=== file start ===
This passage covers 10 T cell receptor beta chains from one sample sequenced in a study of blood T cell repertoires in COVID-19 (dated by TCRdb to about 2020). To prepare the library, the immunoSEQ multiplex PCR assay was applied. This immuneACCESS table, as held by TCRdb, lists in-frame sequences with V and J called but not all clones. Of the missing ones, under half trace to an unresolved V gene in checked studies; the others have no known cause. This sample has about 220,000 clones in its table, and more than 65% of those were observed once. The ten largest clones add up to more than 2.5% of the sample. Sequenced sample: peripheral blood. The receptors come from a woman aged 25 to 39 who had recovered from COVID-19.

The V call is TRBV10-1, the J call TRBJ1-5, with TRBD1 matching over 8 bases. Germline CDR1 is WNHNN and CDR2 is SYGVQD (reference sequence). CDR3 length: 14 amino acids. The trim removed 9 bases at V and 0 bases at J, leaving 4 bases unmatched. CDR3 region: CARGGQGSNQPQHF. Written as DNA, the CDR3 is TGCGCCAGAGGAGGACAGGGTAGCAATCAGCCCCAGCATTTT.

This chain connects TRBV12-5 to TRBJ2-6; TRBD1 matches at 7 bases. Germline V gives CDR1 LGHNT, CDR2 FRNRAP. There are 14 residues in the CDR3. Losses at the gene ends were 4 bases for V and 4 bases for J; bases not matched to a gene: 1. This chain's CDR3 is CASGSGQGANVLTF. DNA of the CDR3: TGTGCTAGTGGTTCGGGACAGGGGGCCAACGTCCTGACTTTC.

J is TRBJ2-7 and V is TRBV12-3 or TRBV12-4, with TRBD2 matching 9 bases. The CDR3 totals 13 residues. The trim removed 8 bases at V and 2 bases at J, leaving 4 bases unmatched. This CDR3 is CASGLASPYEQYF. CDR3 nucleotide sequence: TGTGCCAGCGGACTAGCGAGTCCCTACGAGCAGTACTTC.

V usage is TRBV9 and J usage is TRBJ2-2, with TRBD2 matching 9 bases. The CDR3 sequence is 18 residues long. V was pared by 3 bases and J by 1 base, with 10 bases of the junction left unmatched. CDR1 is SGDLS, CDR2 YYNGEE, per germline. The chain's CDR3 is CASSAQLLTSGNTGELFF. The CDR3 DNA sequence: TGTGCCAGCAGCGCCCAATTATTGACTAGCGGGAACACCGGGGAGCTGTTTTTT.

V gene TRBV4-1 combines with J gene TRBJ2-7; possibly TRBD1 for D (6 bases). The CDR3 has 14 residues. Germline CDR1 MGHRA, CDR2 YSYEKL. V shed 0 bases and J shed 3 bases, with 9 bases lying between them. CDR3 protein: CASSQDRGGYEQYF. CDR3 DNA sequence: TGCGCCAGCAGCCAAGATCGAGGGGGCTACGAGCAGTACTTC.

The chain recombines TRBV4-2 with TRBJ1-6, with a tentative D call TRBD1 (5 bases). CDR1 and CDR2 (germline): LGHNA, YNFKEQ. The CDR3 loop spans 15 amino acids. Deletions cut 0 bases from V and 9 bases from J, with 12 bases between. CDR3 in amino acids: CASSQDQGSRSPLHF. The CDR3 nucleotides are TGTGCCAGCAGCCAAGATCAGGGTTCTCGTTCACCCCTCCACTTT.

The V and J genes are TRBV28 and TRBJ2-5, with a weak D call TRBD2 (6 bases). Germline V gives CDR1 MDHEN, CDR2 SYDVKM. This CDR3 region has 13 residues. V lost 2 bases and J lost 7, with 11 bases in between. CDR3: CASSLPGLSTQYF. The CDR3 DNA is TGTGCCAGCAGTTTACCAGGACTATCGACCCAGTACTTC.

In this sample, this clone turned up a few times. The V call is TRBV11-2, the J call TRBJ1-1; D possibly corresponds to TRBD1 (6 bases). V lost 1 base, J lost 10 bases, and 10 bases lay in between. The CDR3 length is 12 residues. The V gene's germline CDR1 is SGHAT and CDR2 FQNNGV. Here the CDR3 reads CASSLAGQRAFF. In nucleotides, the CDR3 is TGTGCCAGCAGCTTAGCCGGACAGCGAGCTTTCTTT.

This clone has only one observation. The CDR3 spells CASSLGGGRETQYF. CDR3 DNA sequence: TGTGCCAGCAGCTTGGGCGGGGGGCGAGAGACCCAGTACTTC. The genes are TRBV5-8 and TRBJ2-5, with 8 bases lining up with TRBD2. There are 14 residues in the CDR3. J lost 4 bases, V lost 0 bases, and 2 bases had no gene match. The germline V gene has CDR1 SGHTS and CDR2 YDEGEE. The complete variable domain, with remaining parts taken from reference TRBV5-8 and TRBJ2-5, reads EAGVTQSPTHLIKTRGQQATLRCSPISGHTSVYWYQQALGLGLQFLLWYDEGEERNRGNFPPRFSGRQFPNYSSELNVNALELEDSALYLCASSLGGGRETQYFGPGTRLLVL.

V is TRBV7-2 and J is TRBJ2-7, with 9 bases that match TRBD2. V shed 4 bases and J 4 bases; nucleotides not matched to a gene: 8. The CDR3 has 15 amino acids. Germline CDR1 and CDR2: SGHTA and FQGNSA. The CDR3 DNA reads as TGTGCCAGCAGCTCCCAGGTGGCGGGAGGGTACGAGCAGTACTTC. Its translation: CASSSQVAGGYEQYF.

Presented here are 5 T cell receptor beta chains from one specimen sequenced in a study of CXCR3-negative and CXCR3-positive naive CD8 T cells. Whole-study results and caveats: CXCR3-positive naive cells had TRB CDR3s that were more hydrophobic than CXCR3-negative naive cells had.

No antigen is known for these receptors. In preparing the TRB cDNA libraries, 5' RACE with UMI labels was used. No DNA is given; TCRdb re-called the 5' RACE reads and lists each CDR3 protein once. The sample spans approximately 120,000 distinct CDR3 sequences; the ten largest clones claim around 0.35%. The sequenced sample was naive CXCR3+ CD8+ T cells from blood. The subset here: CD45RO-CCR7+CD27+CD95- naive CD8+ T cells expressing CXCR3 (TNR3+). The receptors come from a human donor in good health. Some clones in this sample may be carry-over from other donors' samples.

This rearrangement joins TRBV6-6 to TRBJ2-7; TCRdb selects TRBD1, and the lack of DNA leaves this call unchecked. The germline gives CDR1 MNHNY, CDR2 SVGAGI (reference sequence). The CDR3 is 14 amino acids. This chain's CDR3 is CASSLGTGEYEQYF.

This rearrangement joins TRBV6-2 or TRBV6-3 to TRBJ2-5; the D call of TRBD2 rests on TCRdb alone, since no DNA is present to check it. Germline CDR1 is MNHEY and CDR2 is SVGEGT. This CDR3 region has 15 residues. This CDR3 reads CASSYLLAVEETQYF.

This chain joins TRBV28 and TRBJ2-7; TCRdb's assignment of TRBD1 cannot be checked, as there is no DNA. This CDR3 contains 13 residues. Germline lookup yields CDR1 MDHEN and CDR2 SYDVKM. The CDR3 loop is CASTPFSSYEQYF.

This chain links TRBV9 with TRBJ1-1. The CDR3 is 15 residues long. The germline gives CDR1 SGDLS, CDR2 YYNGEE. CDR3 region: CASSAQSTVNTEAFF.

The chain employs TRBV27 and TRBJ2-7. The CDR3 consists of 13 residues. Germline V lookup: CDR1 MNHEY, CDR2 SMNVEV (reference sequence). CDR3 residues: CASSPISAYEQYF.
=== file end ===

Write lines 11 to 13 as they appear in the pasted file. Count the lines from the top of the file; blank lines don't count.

V is TRBV7-2 and J is TRBJ2-7, with 9 bases that match TRBD2. V shed 4 bases and J 4 bases; nucleotides not matched to a gene: 8. The CDR3 has 15 amino acids. Germline CDR1 and CDR2: SGHTA and FQGNSA. The CDR3 DNA reads as TGTGCCAGCAGCTCCCAGGTGGCGGGAGGGTACGAGCAGTACTTC. Its translation: CASSSQVAGGYEQYF.

Presented here are 5 T cell receptor beta chains from one specimen sequenced in a study of CXCR3-negative and CXCR3-positive naive CD8 T cells. Whole-study results and caveats: CXCR3-positive naive cells had TRB CDR3s that were more hydrophobic than CXCR3-negative naive cells had.

No antigen is known for these receptors. In preparing the TRB cDNA libraries, 5' RACE with UMI labels was used. No DNA is given; TCRdb re-called the 5' RACE reads and lists each CDR3 protein once. The sample spans approximately 120,000 distinct CDR3 sequences; the ten largest clones claim around 0.35%. The sequenced sample was naive CXCR3+ CD8+ T cells from blood. The subset here: CD45RO-CCR7+CD27+CD95- naive CD8+ T cells expressing CXCR3 (TNR3+). The receptors come from a human donor in good health. Some clones in this sample may be carry-over from other donors' samples.